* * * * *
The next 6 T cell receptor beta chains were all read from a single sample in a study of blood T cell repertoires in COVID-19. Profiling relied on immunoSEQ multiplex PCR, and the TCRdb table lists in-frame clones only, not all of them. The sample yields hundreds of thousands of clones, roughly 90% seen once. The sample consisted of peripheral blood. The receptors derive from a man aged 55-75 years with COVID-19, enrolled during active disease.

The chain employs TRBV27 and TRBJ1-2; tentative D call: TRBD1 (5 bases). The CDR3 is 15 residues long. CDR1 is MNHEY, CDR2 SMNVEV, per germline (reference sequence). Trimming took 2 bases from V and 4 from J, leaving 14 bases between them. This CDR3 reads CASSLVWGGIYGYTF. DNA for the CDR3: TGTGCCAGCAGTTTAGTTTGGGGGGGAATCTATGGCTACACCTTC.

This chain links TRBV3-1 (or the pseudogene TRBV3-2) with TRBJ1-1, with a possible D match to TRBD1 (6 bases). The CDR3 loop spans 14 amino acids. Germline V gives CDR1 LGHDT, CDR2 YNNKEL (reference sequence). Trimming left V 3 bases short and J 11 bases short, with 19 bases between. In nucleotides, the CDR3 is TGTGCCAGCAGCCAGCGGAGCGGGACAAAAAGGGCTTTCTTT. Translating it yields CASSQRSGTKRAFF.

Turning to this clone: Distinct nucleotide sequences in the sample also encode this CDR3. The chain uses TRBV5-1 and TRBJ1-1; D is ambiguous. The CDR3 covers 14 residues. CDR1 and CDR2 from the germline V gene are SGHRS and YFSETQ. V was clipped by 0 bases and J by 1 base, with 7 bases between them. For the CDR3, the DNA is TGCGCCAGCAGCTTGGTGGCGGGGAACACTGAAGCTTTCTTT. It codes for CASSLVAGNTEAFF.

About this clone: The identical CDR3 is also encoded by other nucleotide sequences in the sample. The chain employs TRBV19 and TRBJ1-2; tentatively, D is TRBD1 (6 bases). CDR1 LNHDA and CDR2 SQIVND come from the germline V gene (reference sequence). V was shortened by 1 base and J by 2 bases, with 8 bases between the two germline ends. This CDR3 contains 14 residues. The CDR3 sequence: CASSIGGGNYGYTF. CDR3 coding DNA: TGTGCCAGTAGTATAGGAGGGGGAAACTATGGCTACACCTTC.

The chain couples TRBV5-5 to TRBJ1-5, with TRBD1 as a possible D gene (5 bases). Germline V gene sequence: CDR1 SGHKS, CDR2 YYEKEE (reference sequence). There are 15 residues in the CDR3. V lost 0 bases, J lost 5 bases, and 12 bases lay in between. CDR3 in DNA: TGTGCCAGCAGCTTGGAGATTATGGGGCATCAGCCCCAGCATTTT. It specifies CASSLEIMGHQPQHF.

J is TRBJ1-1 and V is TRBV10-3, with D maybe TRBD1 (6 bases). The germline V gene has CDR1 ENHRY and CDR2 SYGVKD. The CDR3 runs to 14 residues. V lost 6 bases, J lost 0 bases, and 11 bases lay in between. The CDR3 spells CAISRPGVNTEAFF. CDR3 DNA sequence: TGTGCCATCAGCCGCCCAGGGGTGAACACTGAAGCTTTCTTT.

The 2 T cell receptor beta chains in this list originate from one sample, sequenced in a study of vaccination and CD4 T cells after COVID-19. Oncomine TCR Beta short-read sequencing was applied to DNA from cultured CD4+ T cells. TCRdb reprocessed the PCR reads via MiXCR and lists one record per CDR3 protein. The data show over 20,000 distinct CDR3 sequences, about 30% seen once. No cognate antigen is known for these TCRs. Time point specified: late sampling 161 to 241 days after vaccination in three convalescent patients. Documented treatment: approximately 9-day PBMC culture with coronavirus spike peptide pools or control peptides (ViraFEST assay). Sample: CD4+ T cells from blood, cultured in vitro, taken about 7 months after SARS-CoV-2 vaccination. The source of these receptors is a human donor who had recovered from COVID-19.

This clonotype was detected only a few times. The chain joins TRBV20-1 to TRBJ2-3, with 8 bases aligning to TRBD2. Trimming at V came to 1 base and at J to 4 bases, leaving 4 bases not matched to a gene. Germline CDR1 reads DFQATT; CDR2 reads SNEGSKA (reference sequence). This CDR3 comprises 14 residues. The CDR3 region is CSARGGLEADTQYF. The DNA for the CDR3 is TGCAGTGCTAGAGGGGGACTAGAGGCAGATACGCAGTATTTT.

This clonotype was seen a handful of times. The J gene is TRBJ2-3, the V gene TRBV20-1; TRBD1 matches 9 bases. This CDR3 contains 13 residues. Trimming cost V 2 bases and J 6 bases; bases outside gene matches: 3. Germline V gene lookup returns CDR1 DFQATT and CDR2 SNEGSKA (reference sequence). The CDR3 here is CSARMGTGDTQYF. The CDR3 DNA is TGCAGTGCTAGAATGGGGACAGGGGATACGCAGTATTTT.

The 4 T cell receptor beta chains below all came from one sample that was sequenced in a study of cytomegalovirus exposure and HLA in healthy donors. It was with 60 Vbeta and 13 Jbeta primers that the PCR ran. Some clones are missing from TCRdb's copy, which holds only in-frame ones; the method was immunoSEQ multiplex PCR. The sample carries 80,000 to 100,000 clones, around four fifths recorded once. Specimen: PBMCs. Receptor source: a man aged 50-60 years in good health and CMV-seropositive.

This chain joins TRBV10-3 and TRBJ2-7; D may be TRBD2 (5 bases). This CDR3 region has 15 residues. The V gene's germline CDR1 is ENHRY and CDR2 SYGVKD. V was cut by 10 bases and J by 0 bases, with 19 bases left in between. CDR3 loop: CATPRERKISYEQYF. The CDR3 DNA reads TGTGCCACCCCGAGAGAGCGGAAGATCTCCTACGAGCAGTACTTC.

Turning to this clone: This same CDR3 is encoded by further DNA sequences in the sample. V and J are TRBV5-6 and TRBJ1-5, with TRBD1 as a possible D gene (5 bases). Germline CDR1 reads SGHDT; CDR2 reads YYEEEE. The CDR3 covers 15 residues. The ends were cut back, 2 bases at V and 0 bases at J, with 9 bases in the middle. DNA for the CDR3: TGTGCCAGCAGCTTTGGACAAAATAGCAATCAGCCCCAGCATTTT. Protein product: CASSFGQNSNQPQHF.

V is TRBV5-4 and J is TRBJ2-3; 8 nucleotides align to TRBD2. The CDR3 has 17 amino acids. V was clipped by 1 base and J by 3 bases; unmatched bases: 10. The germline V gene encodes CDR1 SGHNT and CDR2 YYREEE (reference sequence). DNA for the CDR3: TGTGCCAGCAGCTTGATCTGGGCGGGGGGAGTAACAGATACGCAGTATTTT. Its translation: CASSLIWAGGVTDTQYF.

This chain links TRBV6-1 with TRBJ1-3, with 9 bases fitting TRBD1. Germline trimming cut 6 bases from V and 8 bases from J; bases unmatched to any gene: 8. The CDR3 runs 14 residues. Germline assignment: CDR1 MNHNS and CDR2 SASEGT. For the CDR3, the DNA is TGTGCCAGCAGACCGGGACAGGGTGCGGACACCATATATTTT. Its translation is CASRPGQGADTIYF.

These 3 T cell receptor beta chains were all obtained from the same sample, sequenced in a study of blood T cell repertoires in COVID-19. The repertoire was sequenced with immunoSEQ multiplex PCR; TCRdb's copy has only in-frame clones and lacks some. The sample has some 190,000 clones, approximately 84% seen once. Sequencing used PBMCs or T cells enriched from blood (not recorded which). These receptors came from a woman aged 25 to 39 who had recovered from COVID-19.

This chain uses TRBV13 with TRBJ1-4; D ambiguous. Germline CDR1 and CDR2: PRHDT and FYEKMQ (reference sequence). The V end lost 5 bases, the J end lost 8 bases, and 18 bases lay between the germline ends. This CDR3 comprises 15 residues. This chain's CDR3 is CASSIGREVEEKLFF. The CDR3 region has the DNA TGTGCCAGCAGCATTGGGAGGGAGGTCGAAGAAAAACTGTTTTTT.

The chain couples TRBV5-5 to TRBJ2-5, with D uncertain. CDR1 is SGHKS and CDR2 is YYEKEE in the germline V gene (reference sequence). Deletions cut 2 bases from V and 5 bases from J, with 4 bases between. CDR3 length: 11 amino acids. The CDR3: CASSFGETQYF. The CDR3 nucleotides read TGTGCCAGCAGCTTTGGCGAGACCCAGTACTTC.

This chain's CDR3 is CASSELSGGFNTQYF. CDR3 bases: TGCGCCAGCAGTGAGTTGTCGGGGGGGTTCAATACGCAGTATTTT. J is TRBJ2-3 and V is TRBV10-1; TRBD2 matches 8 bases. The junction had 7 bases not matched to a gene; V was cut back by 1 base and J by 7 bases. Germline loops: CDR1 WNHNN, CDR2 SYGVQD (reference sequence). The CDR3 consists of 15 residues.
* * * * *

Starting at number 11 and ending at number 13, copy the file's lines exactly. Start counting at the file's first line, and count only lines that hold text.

The 4 T cell receptor beta chains below all came from one sample that was sequenced in a study of cytomegalovirus exposure and HLA in healthy donors. It was with 60 Vbeta and 13 Jbeta primers that the PCR ran. Some clones are missing from TCRdb's copy, which holds only in-frame ones; the method was immunoSEQ multiplex PCR. The sample carries 80,000 to 100,000 clones, around four fifths recorded once. Specimen: PBMCs. Receptor source: a man aged 50-60 years in good health and CMV-seropositive.

This chain joins TRBV10-3 and TRBJ2-7; D may be TRBD2 (5 bases). This CDR3 region has 15 residues. The V gene's germline CDR1 is ENHRY and CDR2 SYGVKD. V was cut by 10 bases and J by 0 bases, with 19 bases left in between. CDR3 loop: CATPRERKISYEQYF. The CDR3 DNA reads TGTGCCACCCCGAGAGAGCGGAAGATCTCCTACGAGCAGTACTTC.

Turning to this clone: This same CDR3 is encoded by further DNA sequences in the sample. V and J are TRBV5-6 and TRBJ1-5, with TRBD1 as a possible D gene (5 bases). Germline CDR1 reads SGHDT; CDR2 reads YYEEEE. The CDR3 covers 15 residues. The ends were cut back, 2 bases at V and 0 bases at J, with 9 bases in the middle. DNA for the CDR3: TGTGCCAGCAGCTTTGGACAAAATAGCAATCAGCCCCAGCATTTT. Protein product: CASSFGQNSNQPQHF.